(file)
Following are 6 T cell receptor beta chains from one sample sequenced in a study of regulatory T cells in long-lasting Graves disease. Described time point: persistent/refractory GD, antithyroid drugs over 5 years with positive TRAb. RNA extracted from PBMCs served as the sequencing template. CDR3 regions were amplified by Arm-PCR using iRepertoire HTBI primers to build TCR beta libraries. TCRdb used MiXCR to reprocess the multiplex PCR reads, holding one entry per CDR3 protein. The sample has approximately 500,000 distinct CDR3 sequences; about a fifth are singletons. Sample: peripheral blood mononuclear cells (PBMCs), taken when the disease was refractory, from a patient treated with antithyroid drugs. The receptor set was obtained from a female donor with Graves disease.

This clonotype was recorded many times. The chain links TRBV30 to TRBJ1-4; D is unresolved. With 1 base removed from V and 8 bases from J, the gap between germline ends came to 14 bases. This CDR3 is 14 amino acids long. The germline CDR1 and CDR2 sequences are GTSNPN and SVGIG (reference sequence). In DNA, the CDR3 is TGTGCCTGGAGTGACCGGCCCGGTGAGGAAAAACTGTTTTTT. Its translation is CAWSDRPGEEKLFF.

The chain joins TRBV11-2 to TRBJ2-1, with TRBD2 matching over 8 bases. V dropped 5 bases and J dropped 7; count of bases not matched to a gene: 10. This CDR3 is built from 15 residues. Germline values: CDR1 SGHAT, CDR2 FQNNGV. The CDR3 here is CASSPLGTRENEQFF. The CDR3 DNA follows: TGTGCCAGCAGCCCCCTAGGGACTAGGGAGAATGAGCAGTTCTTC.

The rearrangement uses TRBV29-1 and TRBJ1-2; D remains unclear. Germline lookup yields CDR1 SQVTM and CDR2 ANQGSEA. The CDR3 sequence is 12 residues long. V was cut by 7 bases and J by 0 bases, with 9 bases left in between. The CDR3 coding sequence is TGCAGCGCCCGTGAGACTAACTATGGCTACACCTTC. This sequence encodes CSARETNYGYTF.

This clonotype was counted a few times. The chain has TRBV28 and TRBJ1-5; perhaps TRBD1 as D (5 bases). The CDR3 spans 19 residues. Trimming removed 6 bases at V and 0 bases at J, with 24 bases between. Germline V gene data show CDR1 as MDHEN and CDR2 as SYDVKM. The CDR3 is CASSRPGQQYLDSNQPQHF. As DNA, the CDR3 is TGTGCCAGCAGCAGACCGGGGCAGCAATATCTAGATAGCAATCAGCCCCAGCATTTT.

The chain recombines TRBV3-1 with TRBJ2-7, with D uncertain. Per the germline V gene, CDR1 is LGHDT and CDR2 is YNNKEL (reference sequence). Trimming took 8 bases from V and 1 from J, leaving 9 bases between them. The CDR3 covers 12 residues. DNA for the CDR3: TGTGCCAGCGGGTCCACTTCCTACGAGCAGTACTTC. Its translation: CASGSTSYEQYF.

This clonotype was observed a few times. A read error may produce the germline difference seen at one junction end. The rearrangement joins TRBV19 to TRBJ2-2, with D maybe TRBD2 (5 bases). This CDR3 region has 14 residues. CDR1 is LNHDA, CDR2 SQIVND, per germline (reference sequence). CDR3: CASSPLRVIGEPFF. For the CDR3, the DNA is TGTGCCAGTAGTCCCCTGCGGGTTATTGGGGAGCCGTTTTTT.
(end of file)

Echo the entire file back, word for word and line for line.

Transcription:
Following are 6 T cell receptor beta chains from one sample sequenced in a study of regulatory T cells in long-lasting Graves disease. Described time point: persistent/refractory GD, antithyroid drugs over 5 years with positive TRAb. RNA extracted from PBMCs served as the sequencing template. CDR3 regions were amplified by Arm-PCR using iRepertoire HTBI primers to build TCR beta libraries. TCRdb used MiXCR to reprocess the multiplex PCR reads, holding one entry per CDR3 protein. The sample has approximately 500,000 distinct CDR3 sequences; about a fifth are singletons. Sample: peripheral blood mononuclear cells (PBMCs), taken when the disease was refractory, from a patient treated with antithyroid drugs. The receptor set was obtained from a female donor with Graves disease.

This clonotype was recorded many times. The chain links TRBV30 to TRBJ1-4; D is unresolved. With 1 base removed from V and 8 bases from J, the gap between germline ends came to 14 bases. This CDR3 is 14 amino acids long. The germline CDR1 and CDR2 sequences are GTSNPN and SVGIG (reference sequence). In DNA, the CDR3 is TGTGCCTGGAGTGACCGGCCCGGTGAGGAAAAACTGTTTTTT. Its translation is CAWSDRPGEEKLFF.

The chain joins TRBV11-2 to TRBJ2-1, with TRBD2 matching over 8 bases. V dropped 5 bases and J dropped 7; count of bases not matched to a gene: 10. This CDR3 is built from 15 residues. Germline values: CDR1 SGHAT, CDR2 FQNNGV. The CDR3 here is CASSPLGTRENEQFF. The CDR3 DNA follows: TGTGCCAGCAGCCCCCTAGGGACTAGGGAGAATGAGCAGTTCTTC.

The rearrangement uses TRBV29-1 and TRBJ1-2; D remains unclear. Germline lookup yields CDR1 SQVTM and CDR2 ANQGSEA. The CDR3 sequence is 12 residues long. V was cut by 7 bases and J by 0 bases, with 9 bases left in between. The CDR3 coding sequence is TGCAGCGCCCGTGAGACTAACTATGGCTACACCTTC. This sequence encodes CSARETNYGYTF.

This clonotype was counted a few times. The chain has TRBV28 and TRBJ1-5; perhaps TRBD1 as D (5 bases). The CDR3 spans 19 residues. Trimming removed 6 bases at V and 0 bases at J, with 24 bases between. Germline V gene data show CDR1 as MDHEN and CDR2 as SYDVKM. The CDR3 is CASSRPGQQYLDSNQPQHF. As DNA, the CDR3 is TGTGCCAGCAGCAGACCGGGGCAGCAATATCTAGATAGCAATCAGCCCCAGCATTTT.

The chain recombines TRBV3-1 with TRBJ2-7, with D uncertain. Per the germline V gene, CDR1 is LGHDT and CDR2 is YNNKEL (reference sequence). Trimming took 8 bases from V and 1 from J, leaving 9 bases between them. The CDR3 covers 12 residues. DNA for the CDR3: TGTGCCAGCGGGTCCACTTCCTACGAGCAGTACTTC. Its translation: CASGSTSYEQYF.

This clonotype was observed a few times. A read error may produce the germline difference seen at one junction end. The rearrangement joins TRBV19 to TRBJ2-2, with D maybe TRBD2 (5 bases). This CDR3 region has 14 residues. CDR1 is LNHDA, CDR2 SQIVND, per germline (reference sequence). CDR3: CASSPLRVIGEPFF. For the CDR3, the DNA is TGTGCCAGTAGTCCCCTGCGGGTTATTGGGGAGCCGTTTTTT.